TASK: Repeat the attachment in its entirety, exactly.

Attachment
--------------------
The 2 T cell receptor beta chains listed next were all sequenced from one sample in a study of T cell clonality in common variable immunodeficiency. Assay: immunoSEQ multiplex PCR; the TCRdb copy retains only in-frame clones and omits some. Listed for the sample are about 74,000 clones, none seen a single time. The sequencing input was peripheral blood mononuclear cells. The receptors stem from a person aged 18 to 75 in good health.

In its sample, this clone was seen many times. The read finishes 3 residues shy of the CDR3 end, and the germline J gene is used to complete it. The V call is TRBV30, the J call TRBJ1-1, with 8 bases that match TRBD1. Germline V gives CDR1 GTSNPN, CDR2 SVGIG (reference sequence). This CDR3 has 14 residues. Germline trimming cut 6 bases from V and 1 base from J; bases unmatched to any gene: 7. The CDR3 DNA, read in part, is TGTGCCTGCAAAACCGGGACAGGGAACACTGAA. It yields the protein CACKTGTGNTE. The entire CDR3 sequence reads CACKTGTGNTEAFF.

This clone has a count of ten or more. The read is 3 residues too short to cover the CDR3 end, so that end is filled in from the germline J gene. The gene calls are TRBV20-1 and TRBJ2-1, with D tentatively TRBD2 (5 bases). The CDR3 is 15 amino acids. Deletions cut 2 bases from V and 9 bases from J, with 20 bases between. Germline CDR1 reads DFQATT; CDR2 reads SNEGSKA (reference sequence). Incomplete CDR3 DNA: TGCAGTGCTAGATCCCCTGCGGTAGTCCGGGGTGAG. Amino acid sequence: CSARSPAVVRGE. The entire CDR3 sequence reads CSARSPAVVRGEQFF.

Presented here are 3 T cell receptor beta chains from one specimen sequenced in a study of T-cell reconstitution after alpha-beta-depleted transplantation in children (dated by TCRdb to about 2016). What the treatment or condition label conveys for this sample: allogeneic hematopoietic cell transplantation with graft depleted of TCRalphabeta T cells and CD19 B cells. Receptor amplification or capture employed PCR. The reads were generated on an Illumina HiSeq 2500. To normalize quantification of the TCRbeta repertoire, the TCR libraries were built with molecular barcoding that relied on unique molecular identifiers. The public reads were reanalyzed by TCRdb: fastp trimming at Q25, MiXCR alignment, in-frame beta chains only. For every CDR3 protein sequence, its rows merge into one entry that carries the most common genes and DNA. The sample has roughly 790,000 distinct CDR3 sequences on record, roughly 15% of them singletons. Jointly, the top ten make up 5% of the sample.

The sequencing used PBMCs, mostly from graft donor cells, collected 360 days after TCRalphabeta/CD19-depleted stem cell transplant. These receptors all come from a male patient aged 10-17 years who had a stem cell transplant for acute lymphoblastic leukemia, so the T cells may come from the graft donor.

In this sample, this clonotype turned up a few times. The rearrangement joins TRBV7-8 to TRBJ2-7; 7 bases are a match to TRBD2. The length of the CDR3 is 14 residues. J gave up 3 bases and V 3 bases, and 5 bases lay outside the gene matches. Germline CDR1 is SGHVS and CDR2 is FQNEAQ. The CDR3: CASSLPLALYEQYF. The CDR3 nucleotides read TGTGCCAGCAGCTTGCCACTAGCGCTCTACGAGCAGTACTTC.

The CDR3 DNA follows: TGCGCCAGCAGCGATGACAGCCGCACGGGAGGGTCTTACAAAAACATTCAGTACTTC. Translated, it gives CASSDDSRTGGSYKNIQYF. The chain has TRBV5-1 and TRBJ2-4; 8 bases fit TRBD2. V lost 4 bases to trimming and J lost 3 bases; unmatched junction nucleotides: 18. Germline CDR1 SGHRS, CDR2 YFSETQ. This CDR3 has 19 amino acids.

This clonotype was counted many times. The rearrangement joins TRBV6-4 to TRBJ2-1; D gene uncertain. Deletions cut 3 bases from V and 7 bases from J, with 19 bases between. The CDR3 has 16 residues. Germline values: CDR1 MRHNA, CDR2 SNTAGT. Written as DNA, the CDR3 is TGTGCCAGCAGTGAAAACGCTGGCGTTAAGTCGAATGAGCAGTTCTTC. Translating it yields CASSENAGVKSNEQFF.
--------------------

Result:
The 2 T cell receptor beta chains listed next were all sequenced from one sample in a study of T cell clonality in common variable immunodeficiency. Assay: immunoSEQ multiplex PCR; the TCRdb copy retains only in-frame clones and omits some. Listed for the sample are about 74,000 clones, none seen a single time. The sequencing input was peripheral blood mononuclear cells. The receptors stem from a person aged 18 to 75 in good health.

In its sample, this clone was seen many times. The read finishes 3 residues shy of the CDR3 end, and the germline J gene is used to complete it. The V call is TRBV30, the J call TRBJ1-1, with 8 bases that match TRBD1. Germline V gives CDR1 GTSNPN, CDR2 SVGIG (reference sequence). This CDR3 has 14 residues. Germline trimming cut 6 bases from V and 1 base from J; bases unmatched to any gene: 7. The CDR3 DNA, read in part, is TGTGCCTGCAAAACCGGGACAGGGAACACTGAA. It yields the protein CACKTGTGNTE. The entire CDR3 sequence reads CACKTGTGNTEAFF.

This clone has a count of ten or more. The read is 3 residues too short to cover the CDR3 end, so that end is filled in from the germline J gene. The gene calls are TRBV20-1 and TRBJ2-1, with D tentatively TRBD2 (5 bases). The CDR3 is 15 amino acids. Deletions cut 2 bases from V and 9 bases from J, with 20 bases between. Germline CDR1 reads DFQATT; CDR2 reads SNEGSKA (reference sequence). Incomplete CDR3 DNA: TGCAGTGCTAGATCCCCTGCGGTAGTCCGGGGTGAG. Amino acid sequence: CSARSPAVVRGE. The entire CDR3 sequence reads CSARSPAVVRGEQFF.

Presented here are 3 T cell receptor beta chains from one specimen sequenced in a study of T-cell reconstitution after alpha-beta-depleted transplantation in children (dated by TCRdb to about 2016). What the treatment or condition label conveys for this sample: allogeneic hematopoietic cell transplantation with graft depleted of TCRalphabeta T cells and CD19 B cells. Receptor amplification or capture employed PCR. The reads were generated on an Illumina HiSeq 2500. To normalize quantification of the TCRbeta repertoire, the TCR libraries were built with molecular barcoding that relied on unique molecular identifiers. The public reads were reanalyzed by TCRdb: fastp trimming at Q25, MiXCR alignment, in-frame beta chains only. For every CDR3 protein sequence, its rows merge into one entry that carries the most common genes and DNA. The sample has roughly 790,000 distinct CDR3 sequences on record, roughly 15% of them singletons. Jointly, the top ten make up 5% of the sample.

The sequencing used PBMCs, mostly from graft donor cells, collected 360 days after TCRalphabeta/CD19-depleted stem cell transplant. These receptors all come from a male patient aged 10-17 years who had a stem cell transplant for acute lymphoblastic leukemia, so the T cells may come from the graft donor.

In this sample, this clonotype turned up a few times. The rearrangement joins TRBV7-8 to TRBJ2-7; 7 bases are a match to TRBD2. The length of the CDR3 is 14 residues. J gave up 3 bases and V 3 bases, and 5 bases lay outside the gene matches. Germline CDR1 is SGHVS and CDR2 is FQNEAQ. The CDR3: CASSLPLALYEQYF. The CDR3 nucleotides read TGTGCCAGCAGCTTGCCACTAGCGCTCTACGAGCAGTACTTC.

The CDR3 DNA follows: TGCGCCAGCAGCGATGACAGCCGCACGGGAGGGTCTTACAAAAACATTCAGTACTTC. Translated, it gives CASSDDSRTGGSYKNIQYF. The chain has TRBV5-1 and TRBJ2-4; 8 bases fit TRBD2. V lost 4 bases to trimming and J lost 3 bases; unmatched junction nucleotides: 18. Germline CDR1 SGHRS, CDR2 YFSETQ. This CDR3 has 19 amino acids.

This clonotype was counted many times. The rearrangement joins TRBV6-4 to TRBJ2-1; D gene uncertain. Deletions cut 3 bases from V and 7 bases from J, with 19 bases between. The CDR3 has 16 residues. Germline values: CDR1 MRHNA, CDR2 SNTAGT. Written as DNA, the CDR3 is TGTGCCAGCAGTGAAAACGCTGGCGTTAAGTCGAATGAGCAGTTCTTC. Translating it yields CASSENAGVKSNEQFF.